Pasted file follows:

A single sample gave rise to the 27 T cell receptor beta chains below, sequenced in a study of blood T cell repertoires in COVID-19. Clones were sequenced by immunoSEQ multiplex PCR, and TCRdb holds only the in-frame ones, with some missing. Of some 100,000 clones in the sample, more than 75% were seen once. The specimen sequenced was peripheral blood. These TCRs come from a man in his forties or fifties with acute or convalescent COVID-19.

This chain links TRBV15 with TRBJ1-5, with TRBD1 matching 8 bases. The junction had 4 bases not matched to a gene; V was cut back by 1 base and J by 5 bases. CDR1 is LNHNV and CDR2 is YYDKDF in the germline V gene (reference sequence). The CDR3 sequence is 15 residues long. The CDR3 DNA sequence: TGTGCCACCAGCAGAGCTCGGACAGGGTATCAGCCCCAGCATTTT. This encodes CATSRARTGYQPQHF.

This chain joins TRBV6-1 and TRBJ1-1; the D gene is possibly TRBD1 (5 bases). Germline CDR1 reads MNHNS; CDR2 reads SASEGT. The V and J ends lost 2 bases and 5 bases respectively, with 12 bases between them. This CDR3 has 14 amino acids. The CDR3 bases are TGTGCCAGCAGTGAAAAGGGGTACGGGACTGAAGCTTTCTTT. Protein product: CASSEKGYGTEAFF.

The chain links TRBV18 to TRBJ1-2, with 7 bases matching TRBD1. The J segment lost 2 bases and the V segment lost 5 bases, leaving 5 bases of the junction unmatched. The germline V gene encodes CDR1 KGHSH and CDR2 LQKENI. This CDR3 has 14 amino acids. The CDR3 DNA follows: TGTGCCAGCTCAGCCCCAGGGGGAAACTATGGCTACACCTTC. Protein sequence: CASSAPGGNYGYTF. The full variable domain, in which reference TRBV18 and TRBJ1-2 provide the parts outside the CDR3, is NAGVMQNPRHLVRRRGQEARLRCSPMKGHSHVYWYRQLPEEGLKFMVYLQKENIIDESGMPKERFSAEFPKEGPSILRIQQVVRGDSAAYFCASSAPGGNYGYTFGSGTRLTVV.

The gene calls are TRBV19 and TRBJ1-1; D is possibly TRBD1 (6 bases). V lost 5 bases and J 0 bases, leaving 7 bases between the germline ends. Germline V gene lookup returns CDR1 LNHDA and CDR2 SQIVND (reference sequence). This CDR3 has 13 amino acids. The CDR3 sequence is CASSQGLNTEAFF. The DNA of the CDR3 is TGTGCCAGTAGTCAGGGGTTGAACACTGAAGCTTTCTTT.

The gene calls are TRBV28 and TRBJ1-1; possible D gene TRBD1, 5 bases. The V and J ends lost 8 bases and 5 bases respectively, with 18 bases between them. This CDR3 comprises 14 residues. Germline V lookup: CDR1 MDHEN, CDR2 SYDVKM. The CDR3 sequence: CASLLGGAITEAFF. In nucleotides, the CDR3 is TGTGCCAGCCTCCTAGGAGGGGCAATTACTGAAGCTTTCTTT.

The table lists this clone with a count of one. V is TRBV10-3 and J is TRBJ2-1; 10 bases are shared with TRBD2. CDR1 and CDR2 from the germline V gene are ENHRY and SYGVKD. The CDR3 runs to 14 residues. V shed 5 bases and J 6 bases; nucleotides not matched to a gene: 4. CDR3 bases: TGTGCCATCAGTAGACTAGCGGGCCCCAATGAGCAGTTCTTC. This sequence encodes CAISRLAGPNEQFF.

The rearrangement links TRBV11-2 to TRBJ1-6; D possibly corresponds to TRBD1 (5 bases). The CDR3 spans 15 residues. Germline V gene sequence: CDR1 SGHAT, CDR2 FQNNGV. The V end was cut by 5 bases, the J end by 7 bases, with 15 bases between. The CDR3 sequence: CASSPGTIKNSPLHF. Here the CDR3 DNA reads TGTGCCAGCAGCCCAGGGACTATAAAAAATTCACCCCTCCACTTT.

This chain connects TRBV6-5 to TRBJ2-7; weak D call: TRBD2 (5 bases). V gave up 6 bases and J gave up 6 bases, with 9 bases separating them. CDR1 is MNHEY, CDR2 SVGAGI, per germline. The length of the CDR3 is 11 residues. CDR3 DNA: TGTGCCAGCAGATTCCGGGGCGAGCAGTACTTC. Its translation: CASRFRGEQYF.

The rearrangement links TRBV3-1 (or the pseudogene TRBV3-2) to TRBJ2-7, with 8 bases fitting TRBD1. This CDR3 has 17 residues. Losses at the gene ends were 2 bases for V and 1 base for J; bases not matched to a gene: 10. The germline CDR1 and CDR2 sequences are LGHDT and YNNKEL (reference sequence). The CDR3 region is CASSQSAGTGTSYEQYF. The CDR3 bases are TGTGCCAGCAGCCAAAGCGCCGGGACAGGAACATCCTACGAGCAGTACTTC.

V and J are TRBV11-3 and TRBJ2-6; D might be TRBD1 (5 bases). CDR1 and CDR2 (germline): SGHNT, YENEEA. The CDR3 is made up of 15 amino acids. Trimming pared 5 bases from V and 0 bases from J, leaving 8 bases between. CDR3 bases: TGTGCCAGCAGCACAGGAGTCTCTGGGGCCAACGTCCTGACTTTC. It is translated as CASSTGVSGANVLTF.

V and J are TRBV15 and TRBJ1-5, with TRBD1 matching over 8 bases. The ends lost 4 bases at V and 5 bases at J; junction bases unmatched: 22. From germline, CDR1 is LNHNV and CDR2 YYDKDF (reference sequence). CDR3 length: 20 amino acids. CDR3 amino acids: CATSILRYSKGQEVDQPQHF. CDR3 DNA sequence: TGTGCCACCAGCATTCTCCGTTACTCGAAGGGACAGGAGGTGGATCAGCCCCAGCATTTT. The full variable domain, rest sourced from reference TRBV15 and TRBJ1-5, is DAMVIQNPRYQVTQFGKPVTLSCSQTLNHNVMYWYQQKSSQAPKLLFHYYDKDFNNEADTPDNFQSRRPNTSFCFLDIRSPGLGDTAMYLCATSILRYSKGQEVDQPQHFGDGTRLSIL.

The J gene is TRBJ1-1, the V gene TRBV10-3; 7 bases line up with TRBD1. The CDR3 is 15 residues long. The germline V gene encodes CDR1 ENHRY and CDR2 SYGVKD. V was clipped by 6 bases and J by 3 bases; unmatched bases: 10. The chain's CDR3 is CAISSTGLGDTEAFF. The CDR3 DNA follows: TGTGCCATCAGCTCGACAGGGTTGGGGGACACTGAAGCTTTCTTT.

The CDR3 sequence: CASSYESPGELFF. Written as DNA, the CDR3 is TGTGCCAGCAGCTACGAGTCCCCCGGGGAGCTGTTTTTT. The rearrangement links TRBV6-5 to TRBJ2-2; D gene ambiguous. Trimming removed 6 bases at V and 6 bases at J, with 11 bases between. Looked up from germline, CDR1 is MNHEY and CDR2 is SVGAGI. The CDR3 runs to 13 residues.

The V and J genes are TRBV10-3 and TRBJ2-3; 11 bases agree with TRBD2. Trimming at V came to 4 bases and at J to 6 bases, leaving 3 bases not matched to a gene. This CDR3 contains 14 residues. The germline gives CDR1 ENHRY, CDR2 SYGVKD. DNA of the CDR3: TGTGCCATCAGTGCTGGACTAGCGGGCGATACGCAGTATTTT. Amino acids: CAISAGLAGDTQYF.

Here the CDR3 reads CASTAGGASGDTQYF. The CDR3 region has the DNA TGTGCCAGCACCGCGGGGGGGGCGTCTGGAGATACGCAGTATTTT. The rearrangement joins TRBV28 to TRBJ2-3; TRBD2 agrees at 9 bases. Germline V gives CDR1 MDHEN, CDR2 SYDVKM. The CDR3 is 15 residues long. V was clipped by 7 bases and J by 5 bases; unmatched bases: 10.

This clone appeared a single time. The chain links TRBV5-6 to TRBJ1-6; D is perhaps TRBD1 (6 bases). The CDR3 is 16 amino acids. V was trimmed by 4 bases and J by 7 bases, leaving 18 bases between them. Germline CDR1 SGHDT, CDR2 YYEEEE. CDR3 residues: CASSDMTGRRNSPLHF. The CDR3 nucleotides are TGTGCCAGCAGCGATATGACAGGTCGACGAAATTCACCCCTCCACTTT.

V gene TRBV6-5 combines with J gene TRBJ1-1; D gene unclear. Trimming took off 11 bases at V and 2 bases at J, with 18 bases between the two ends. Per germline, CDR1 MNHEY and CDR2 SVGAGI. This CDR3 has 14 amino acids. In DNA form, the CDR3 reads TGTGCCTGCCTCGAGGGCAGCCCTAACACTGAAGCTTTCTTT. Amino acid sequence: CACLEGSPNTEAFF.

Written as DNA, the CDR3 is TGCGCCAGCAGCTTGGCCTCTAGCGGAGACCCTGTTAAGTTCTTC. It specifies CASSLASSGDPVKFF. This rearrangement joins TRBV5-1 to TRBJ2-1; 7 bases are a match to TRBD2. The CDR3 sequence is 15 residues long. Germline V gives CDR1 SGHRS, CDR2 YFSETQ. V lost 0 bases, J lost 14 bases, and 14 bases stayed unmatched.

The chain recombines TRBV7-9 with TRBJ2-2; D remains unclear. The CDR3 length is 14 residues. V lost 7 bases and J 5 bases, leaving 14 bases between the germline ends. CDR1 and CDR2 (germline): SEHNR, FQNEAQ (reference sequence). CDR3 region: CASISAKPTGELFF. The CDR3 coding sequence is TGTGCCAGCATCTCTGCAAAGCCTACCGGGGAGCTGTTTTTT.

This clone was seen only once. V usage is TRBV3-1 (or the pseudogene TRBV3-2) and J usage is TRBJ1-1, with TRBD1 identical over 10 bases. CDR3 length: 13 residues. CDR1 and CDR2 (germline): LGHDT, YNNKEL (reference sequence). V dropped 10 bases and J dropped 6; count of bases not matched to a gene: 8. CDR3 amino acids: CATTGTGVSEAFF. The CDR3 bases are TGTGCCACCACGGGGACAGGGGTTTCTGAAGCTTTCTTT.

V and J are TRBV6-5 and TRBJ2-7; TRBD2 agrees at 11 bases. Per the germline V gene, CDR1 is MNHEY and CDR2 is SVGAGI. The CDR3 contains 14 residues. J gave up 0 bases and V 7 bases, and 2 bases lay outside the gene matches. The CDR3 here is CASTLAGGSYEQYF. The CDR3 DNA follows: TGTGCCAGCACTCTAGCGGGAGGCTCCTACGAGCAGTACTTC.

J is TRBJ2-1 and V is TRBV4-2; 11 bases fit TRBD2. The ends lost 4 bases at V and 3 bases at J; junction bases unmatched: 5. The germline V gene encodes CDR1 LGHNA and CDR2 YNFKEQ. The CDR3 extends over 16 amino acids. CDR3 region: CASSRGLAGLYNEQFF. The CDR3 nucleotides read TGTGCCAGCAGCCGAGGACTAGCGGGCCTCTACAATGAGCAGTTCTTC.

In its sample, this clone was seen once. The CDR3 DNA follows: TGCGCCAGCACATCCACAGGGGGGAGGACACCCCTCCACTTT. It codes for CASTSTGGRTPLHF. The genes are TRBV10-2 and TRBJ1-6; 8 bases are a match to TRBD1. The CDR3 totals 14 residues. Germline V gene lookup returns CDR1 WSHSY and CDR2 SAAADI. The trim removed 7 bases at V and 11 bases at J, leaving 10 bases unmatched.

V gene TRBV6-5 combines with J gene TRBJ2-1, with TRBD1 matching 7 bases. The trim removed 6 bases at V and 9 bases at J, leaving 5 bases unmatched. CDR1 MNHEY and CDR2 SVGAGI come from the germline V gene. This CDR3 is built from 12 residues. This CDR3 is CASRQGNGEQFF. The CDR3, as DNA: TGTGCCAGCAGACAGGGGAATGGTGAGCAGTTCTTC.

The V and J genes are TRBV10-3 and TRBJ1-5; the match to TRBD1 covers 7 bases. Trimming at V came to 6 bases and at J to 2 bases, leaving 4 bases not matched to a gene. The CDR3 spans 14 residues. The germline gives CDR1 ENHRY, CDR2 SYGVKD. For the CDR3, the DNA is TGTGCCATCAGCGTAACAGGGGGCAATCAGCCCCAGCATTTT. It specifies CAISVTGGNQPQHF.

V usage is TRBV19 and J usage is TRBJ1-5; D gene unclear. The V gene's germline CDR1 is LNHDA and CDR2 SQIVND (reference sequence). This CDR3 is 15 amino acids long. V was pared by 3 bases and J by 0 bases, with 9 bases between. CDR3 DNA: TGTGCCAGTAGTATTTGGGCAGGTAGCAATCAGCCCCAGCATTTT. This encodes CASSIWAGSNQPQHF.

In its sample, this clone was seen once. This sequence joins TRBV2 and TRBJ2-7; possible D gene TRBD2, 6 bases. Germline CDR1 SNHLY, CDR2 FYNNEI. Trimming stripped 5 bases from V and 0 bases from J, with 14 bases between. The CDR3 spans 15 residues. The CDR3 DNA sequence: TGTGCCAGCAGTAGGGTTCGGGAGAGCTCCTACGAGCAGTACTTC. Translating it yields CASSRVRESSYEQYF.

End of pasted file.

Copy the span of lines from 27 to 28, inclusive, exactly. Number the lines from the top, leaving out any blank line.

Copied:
V usage is TRBV19 and J usage is TRBJ1-5; D gene unclear. The V gene's germline CDR1 is LNHDA and CDR2 SQIVND (reference sequence). This CDR3 is 15 amino acids long. V was pared by 3 bases and J by 0 bases, with 9 bases between. CDR3 DNA: TGTGCCAGTAGTATTTGGGCAGGTAGCAATCAGCCCCAGCATTTT. This encodes CASSIWAGSNQPQHF.

In its sample, this clone was seen once. This sequence joins TRBV2 and TRBJ2-7; possible D gene TRBD2, 6 bases. Germline CDR1 SNHLY, CDR2 FYNNEI. Trimming stripped 5 bases from V and 0 bases from J, with 14 bases between. The CDR3 spans 15 residues. The CDR3 DNA sequence: TGTGCCAGCAGTAGGGTTCGGGAGAGCTCCTACGAGCAGTACTTC. Translating it yields CASSRVRESSYEQYF.